E-3 Visas Overview
The REAL ID Act of 2005 established a new non-immigrant visa category: “Reciprocal Visas for Nationals of Australia,” otherwise known as “E-3 Visas.” There are 10,500 E-3 visas allotted annually to qualified individuals.
Though the E-3 Visa is classified in the same category as E-1 (treaty trader) and E-2 (treaty investor) visas, E-3 visas share some similarities with H-1B Visas (workers in a specialty occupation). Therefore, the E-3 Visa can be understood as a slight hybrid between the two categories, and the E-3 visa has unique traits such as:
- An E-3 candidate can work for any qualified U.S. employer – the hiring company does not have to be owned by Australian nationals;
- An individual in E-3 status can file for H-1B status; and
- An annual cap that is separate from the annual H-1B cap.
E-3 Visas are further explained below.
E-3 Visa Requirements and Filing Procedure
Only Australian nationals qualify for E-3 Visas. The individual must be entering to the U.S. to engage in a “specialty occupation” (as defined by INA § 214(i)(1)).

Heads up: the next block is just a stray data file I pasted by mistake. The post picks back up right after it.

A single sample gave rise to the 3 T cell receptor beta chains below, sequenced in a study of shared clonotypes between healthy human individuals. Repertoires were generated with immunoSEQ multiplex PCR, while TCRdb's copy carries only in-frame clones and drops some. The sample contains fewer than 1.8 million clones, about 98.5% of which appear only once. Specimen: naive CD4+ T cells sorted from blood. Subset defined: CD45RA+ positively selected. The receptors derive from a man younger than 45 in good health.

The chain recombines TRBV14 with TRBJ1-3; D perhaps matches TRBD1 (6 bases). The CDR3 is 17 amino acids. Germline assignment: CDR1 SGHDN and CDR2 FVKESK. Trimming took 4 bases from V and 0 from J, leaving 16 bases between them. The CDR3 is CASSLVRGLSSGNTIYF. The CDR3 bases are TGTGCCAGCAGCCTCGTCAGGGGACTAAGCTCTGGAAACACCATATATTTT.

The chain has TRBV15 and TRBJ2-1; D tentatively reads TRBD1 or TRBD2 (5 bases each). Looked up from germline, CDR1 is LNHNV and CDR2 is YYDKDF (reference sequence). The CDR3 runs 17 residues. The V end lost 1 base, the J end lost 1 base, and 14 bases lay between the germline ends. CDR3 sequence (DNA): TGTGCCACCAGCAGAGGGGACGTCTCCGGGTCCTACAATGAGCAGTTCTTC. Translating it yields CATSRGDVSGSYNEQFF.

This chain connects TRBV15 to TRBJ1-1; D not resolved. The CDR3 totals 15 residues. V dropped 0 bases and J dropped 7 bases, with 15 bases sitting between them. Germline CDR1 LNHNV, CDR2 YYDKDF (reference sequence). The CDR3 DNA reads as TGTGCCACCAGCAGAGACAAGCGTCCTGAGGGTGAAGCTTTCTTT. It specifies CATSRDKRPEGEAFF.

- To apply, an individual should apply directly for a visa at the local U.S. consulate; no prior USCIS approval is needed. There, the individual will have to present evidence supporting their E-3 application, including:
- Proof of Australian nationality;
- The individual will depart once their E-3 status expires (if the individual does not file for an extension);
- Evidence that the individual is coming to America to engage in a “specialty occupation” (as defined by INA § 214(i)(7));
- An employer’s signed copy of a Labor Condition Attestation that is certified by the Department of Labor;
- Documentation illustrating that the E-3 candidate shall be paid actual or prevailing wages that satisfy statutory requirements;
- The individual’s personal credentials that qualifies the individual for a “specialty occupation”, including academic background, specialized training, relevant job experience, and letters of recommendation; and
- An E-3 visa number assigned to the individual under INA § 214(g)(11)(B).
It is critical that an E-3 candidate presents a comprehensive, compelling case of why he or she qualifies for a “specialty occupation.” Generally, E-3 classifications are valid for two 2 years, unless the Labor Condition Attestation expires before that period. Though E-3 Visas use the same “specialty occupation” standard as H-1B visas, E-3 visa candidates are not subject to the annual H-1B caps or surcharges.
An E-3 candidate’s spouse and children also qualify for E-3 classification. Unlike the primary E-3 applicant, note that the E-3 candidate’s spouse and children do not have to be Australian nationals, nor are they subject to the annual E-3 cap. Finally, the E-3 candidate’s spouse may also apply for U.S. work authorization.